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National Secular Society

Challenging Religious Privilege

Labour risks alienating voters by over-playing religion

Labour’s Scottish Secretary, Jim Murphy, risks alienating the Party’s core vote if he continues to insist that it embrace a religious agenda, says the National Secular Society.

Reacting to Mr Murphy’s speech[1] in Westminster today to Labour think tank, Progress, Terry Sanderson, president of the National Secular Society, said:

“Jim Murphy is taking the Labour Party into dangerous territory when he calls on it to make a special play for the religious vote. His personal religious enthusiasm may be blinding him to the facts. It is no longer the case that clerics can dictate the way their congregations vote. People are too independent-minded now to be herded into the voting booth by religious considerations alone.

“The society that we live in today is very different to the one that existed fifty years ago, and we want our politicians to reflect that change. Even in the last twenty years Scottish mass attendance has almost halved. The Labour Party should rein in Mr Knight before he does it permanent damage.”

“A poll by ComRes published last week[2] showed that half of those who define themselves as Christian say that religion is of “little importance” to them. If the Labour Party starts favouring religious voters by promising socially regressive legislation, dictated by out-of-touch and dogmatic religious leaders, it risks alienating huge numbers of people.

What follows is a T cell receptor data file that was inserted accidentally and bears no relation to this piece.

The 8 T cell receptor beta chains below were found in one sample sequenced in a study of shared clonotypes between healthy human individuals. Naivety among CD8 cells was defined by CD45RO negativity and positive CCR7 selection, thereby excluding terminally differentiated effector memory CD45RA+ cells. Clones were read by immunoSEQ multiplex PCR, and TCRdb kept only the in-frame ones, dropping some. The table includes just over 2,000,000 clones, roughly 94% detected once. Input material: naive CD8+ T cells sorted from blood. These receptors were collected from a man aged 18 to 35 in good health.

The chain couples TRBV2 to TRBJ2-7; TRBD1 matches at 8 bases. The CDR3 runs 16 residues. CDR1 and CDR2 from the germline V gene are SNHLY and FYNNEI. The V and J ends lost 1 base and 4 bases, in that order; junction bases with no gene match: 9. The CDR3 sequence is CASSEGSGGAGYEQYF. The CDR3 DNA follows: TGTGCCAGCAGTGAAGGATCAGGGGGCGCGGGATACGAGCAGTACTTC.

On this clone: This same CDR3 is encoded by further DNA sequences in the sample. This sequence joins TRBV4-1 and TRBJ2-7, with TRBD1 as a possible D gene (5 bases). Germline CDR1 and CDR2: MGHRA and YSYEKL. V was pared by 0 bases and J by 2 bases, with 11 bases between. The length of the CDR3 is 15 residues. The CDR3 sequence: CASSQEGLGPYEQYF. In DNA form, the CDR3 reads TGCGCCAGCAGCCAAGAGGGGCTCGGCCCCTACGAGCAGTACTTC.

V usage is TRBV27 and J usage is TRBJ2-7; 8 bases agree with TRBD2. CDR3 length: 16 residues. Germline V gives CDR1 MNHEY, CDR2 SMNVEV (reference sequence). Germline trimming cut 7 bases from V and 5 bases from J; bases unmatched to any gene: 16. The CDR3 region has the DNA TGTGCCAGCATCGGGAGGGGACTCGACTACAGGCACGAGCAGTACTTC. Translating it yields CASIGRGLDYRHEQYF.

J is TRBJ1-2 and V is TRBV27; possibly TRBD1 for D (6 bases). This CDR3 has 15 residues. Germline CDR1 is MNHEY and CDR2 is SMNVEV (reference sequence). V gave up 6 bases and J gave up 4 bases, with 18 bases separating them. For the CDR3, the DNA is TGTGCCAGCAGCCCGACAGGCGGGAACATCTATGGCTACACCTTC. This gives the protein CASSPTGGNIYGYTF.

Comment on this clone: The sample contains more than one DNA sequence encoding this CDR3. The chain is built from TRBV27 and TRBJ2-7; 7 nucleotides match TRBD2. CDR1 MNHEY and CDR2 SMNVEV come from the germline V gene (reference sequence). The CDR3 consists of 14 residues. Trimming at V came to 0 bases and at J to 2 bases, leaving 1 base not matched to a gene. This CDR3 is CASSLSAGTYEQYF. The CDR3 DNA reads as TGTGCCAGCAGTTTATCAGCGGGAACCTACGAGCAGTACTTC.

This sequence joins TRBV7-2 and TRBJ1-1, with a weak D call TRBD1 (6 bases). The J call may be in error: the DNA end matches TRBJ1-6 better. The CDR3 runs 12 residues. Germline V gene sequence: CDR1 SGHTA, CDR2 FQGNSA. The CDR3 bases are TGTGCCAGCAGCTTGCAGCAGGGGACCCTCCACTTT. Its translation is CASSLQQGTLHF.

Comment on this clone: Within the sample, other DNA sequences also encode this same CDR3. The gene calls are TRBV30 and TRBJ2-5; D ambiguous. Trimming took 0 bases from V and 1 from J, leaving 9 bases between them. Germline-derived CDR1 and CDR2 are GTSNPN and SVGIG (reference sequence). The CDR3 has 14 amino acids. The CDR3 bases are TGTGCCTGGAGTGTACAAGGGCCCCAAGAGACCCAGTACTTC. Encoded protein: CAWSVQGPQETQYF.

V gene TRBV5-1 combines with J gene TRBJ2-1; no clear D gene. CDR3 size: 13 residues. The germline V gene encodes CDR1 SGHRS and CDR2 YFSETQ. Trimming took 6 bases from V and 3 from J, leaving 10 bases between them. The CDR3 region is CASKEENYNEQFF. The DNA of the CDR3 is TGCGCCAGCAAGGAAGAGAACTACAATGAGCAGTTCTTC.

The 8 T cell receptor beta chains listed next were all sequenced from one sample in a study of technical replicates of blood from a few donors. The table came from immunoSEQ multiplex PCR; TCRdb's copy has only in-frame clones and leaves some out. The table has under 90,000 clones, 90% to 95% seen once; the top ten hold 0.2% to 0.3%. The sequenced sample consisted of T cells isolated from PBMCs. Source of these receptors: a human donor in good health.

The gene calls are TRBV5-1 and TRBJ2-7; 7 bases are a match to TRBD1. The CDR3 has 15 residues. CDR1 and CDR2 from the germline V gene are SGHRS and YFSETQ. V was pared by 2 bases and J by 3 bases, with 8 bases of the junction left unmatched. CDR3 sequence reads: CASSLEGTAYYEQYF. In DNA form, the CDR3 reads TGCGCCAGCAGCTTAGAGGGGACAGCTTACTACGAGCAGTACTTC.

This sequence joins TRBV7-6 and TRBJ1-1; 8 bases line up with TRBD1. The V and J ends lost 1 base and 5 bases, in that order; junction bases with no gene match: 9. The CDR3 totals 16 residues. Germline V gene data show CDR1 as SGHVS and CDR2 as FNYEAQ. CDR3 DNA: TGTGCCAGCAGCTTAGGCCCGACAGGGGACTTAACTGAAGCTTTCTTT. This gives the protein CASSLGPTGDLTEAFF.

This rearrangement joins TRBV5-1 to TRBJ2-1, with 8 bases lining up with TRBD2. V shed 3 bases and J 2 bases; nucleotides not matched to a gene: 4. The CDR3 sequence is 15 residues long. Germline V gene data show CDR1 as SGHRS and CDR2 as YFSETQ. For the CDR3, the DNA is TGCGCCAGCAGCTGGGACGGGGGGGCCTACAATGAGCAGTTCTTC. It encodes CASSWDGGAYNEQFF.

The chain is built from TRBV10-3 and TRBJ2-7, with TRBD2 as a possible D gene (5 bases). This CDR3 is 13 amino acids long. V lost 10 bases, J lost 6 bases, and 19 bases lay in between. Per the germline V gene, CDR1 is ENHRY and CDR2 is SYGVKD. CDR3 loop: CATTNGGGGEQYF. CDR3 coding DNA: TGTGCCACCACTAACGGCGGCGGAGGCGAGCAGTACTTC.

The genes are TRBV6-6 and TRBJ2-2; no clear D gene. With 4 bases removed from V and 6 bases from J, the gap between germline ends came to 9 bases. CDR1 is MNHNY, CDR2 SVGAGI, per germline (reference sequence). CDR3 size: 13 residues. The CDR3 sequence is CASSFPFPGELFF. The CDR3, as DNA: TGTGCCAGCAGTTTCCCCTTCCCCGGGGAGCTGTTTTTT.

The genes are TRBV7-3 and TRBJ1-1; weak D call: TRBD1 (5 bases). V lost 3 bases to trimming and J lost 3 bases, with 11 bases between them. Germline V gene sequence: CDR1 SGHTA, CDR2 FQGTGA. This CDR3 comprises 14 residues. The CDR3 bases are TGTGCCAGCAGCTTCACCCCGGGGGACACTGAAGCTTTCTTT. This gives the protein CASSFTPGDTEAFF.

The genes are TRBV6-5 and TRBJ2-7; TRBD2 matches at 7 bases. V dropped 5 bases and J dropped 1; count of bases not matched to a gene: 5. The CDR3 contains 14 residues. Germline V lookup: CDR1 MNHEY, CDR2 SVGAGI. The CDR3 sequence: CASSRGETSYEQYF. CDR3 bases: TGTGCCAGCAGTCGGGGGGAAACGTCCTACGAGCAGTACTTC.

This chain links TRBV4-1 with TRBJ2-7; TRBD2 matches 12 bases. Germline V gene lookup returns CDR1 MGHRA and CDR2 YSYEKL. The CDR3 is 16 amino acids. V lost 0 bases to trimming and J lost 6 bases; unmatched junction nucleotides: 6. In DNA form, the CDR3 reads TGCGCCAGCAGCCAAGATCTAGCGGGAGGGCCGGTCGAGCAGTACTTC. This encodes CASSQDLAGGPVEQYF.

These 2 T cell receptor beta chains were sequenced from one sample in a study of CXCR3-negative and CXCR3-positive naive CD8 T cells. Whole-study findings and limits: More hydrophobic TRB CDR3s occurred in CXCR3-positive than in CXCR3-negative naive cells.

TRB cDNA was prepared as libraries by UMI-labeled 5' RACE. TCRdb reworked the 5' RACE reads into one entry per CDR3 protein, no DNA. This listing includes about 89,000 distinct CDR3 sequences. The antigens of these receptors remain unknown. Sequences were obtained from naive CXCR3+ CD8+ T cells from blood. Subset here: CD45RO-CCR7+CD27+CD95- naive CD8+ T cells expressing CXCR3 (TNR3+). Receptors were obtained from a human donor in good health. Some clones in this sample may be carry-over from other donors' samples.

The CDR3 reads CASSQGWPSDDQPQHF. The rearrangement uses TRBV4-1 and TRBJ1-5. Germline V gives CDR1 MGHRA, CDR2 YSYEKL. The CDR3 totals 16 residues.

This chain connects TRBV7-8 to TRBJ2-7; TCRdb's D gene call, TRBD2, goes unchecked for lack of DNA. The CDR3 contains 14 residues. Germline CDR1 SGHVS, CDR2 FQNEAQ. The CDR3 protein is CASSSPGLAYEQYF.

“Other polls have shown that ordinary Catholics are completely out of sympathy with the teachings of the Catholic Church on issues such as contraception, euthanasia, homosexuality and abortion. A 2007 YouGov poll[3] showed that only a quarter of Catholics (and only a seventh of the population) agreed with Catholic dogma on abortion. This suggests allying a political party to religion is electorally very dangerous. This is why the electoral results of the Christian Party are pitiful.

“The British Social Attitudes Survey, published last month about religious leaders trying to influence how people vote in an election, showed that 75% of respondents thought that they shouldn’t, while 67% think religious leaders should stay out of Government decision-making. When asked: “If many of our elected officials were deeply religious, do you think that the laws and policy decisions they make would probably be better or probably be worse?” Nearly half of respondents thought they would be worse, whereas only 26% thought they would be better.”

[1] http://news.bbc.co.uk/1/hi/scotland/8529789.stm

[2] http://campaigndirector.moodia.com/Client/Theos/Files/TheosPoliticalPollFinalFeb10.pdf

[3] http://www.catholicsforchoice.org/news/pr/2007/documents/YouGovPoll_16-Nov-2007.pdf

Published Tue, 23 Feb 2010